MITH Conference Room
Tuesday, October 6, 2015
12:30 pm

The study of computational media still has far to go when it comes to contradicting the solo white male inventor myths that are often reified in mainstream culture, although recent work in media archaeology that emphasizes the manual labor of participants with the apparatus is changing the narrative about the rise of software culture. It

By | 2017-02-06T10:47:22+00:00 Tue, Sep 1, 2015|Dialogue, Digital Dialogues, Events|

Do read the comments: Designing digital editions for a public humanities conversation

Amanda Visconti
Maryland Institute for Technology in the Humanities
MITH Conference Room
Tuesday, April 28, 2015
12:30 pm

Scholarly editors are an integral part of the continuum that keeps the stories of the past available to and understood by the present—but in Taylor’s formulation, the "you" is just as important: that public of readers beyond the academy whose interest keeps the humanities alive and relevant. This talk will explore how we can design digital archives and editions to be more than simply publicly accessible.

By | 2017-02-06T10:47:23+00:00 Tue, Mar 31, 2015|Dialogue, Digital Dialogues, Events|

Between the Document and the Digital Map: The Need for the Archive and GIS to Analyze the Nazi Built Environment

Paul-Jaskot
Paul Jaskot
DePaul University
Collaboratory for Visual Culture
Monday, March 30, 2015
12:30 pm
Co-sponsored by the Art History & Archaeology Department

Please note that this Digital Dialogue is a special co-sponsored talk in conjunction the Art History & Archaeology Department, and occurs on a different weekday and location. The Michelle Smith Collaboratory for Visual Culture is located in Room 4213 of the Art and Sociology Building. The Central Building Office at Auschwitz

By | 2017-02-06T10:47:24+00:00 Mon, Mar 23, 2015|Dialogue, Digital Dialogues, Events|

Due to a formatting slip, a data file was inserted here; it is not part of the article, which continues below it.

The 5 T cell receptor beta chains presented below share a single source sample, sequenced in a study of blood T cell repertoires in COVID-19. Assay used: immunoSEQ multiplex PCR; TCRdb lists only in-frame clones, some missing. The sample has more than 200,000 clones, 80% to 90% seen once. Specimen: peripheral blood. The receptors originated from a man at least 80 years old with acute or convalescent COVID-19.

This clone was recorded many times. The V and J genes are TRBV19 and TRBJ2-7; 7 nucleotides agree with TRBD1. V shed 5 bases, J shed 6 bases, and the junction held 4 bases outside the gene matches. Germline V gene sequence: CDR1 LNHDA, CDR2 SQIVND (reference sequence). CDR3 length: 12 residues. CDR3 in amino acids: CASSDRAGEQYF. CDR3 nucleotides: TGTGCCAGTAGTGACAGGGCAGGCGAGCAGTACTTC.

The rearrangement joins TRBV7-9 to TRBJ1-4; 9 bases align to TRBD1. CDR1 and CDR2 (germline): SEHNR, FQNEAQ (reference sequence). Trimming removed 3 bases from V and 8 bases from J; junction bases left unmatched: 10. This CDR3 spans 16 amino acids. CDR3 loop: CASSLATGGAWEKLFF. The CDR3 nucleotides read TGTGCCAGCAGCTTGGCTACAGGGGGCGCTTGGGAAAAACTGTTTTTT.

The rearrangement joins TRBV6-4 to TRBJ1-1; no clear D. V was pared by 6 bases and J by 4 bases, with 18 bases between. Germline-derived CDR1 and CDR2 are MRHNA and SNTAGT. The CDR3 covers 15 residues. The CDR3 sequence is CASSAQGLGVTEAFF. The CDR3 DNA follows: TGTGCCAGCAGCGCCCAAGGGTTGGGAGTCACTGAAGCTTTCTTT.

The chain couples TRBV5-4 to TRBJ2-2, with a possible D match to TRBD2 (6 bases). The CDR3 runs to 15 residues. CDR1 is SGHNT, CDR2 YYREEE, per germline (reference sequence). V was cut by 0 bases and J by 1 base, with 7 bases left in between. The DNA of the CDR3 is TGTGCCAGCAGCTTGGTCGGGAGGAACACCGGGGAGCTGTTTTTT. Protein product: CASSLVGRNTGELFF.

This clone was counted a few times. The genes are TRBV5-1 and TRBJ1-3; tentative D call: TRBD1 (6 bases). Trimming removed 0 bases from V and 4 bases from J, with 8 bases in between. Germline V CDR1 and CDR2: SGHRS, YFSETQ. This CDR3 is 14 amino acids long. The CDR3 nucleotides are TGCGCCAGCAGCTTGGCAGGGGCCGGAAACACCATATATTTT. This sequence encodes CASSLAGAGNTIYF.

Performing the Digital Edition: Textual Scholarship and the Digital Consumption of Music Scores

Raffaele-Viglianti
Raffaele Viglianti
Maryland Institute for Technology in the Humanities
MITH Conference Room
Tuesday, March 24, 2015
12:30 pm

What is the future of sheet music? The flexibility of the digital medium, as opposed to the rigidity of the printed form, calls for a more modern concept of the music score. Even digital sheet music, in most cases, is designed to be printed; it is either produced with typesetting software, or made of images

By | 2017-02-06T10:47:24+00:00 Tue, Mar 17, 2015|Dialogue, Digital Dialogues, Events|

Head-and-Shoulder Hunting in the Americas: Exploring Lobotomy's Visual Culture

Miriam Posner
University of California, Los Angeles
MITH Conference Room
Tuesday, March 10, 2015
12:30 pm

Walter Freeman, the world’s foremost proponent and practitioner of lobotomy, was also an obsessive photographer. He almost invariably took photos of his patients before and after surgery, often tracking them down years after the operation to capture their images. These cross-country trips to photograph patients, which Freeman called head-and-shoulder hunting expeditions, consumed the physician during

By | 2017-02-06T10:47:25+00:00 Mon, Mar 2, 2015|Dialogue, Digital Dialogues, Events|